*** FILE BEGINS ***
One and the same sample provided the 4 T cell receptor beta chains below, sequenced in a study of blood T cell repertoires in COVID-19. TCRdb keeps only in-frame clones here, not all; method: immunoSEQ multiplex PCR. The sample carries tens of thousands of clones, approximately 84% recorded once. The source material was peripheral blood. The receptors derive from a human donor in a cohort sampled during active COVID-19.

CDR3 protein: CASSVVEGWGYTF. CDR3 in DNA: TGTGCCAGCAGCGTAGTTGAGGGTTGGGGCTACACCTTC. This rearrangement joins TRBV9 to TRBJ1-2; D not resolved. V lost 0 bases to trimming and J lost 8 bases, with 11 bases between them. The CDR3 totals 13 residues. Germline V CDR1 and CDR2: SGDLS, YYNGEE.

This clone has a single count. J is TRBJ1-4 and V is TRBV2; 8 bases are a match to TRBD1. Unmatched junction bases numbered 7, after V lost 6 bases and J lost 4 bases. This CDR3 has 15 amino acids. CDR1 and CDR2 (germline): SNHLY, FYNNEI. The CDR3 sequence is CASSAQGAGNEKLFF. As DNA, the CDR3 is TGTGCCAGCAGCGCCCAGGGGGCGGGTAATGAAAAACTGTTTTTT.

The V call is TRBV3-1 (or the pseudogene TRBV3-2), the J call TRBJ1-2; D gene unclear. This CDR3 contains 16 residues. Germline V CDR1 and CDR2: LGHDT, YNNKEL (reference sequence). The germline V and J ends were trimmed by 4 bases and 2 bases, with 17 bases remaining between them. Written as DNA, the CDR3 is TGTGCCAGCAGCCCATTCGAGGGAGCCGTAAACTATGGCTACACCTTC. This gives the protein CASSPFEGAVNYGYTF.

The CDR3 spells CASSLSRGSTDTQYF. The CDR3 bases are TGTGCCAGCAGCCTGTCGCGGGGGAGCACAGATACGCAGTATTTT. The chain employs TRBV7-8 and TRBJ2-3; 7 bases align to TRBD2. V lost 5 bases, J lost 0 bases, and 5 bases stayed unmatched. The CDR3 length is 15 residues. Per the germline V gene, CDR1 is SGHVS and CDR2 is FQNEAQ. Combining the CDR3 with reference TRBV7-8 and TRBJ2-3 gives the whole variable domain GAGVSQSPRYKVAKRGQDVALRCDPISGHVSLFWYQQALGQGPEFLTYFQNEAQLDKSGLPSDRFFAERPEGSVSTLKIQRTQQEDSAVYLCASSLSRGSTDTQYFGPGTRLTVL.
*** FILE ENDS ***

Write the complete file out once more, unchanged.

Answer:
One and the same sample provided the 4 T cell receptor beta chains below, sequenced in a study of blood T cell repertoires in COVID-19. TCRdb keeps only in-frame clones here, not all; method: immunoSEQ multiplex PCR. The sample carries tens of thousands of clones, approximately 84% recorded once. The source material was peripheral blood. The receptors derive from a human donor in a cohort sampled during active COVID-19.

CDR3 protein: CASSVVEGWGYTF. CDR3 in DNA: TGTGCCAGCAGCGTAGTTGAGGGTTGGGGCTACACCTTC. This rearrangement joins TRBV9 to TRBJ1-2; D not resolved. V lost 0 bases to trimming and J lost 8 bases, with 11 bases between them. The CDR3 totals 13 residues. Germline V CDR1 and CDR2: SGDLS, YYNGEE.

This clone has a single count. J is TRBJ1-4 and V is TRBV2; 8 bases are a match to TRBD1. Unmatched junction bases numbered 7, after V lost 6 bases and J lost 4 bases. This CDR3 has 15 amino acids. CDR1 and CDR2 (germline): SNHLY, FYNNEI. The CDR3 sequence is CASSAQGAGNEKLFF. As DNA, the CDR3 is TGTGCCAGCAGCGCCCAGGGGGCGGGTAATGAAAAACTGTTTTTT.

The V call is TRBV3-1 (or the pseudogene TRBV3-2), the J call TRBJ1-2; D gene unclear. This CDR3 contains 16 residues. Germline V CDR1 and CDR2: LGHDT, YNNKEL (reference sequence). The germline V and J ends were trimmed by 4 bases and 2 bases, with 17 bases remaining between them. Written as DNA, the CDR3 is TGTGCCAGCAGCCCATTCGAGGGAGCCGTAAACTATGGCTACACCTTC. This gives the protein CASSPFEGAVNYGYTF.

The CDR3 spells CASSLSRGSTDTQYF. The CDR3 bases are TGTGCCAGCAGCCTGTCGCGGGGGAGCACAGATACGCAGTATTTT. The chain employs TRBV7-8 and TRBJ2-3; 7 bases align to TRBD2. V lost 5 bases, J lost 0 bases, and 5 bases stayed unmatched. The CDR3 length is 15 residues. Per the germline V gene, CDR1 is SGHVS and CDR2 is FQNEAQ. Combining the CDR3 with reference TRBV7-8 and TRBJ2-3 gives the whole variable domain GAGVSQSPRYKVAKRGQDVALRCDPISGHVSLFWYQQALGQGPEFLTYFQNEAQLDKSGLPSDRFFAERPEGSVSTLKIQRTQQEDSAVYLCASSLSRGSTDTQYFGPGTRLTVL.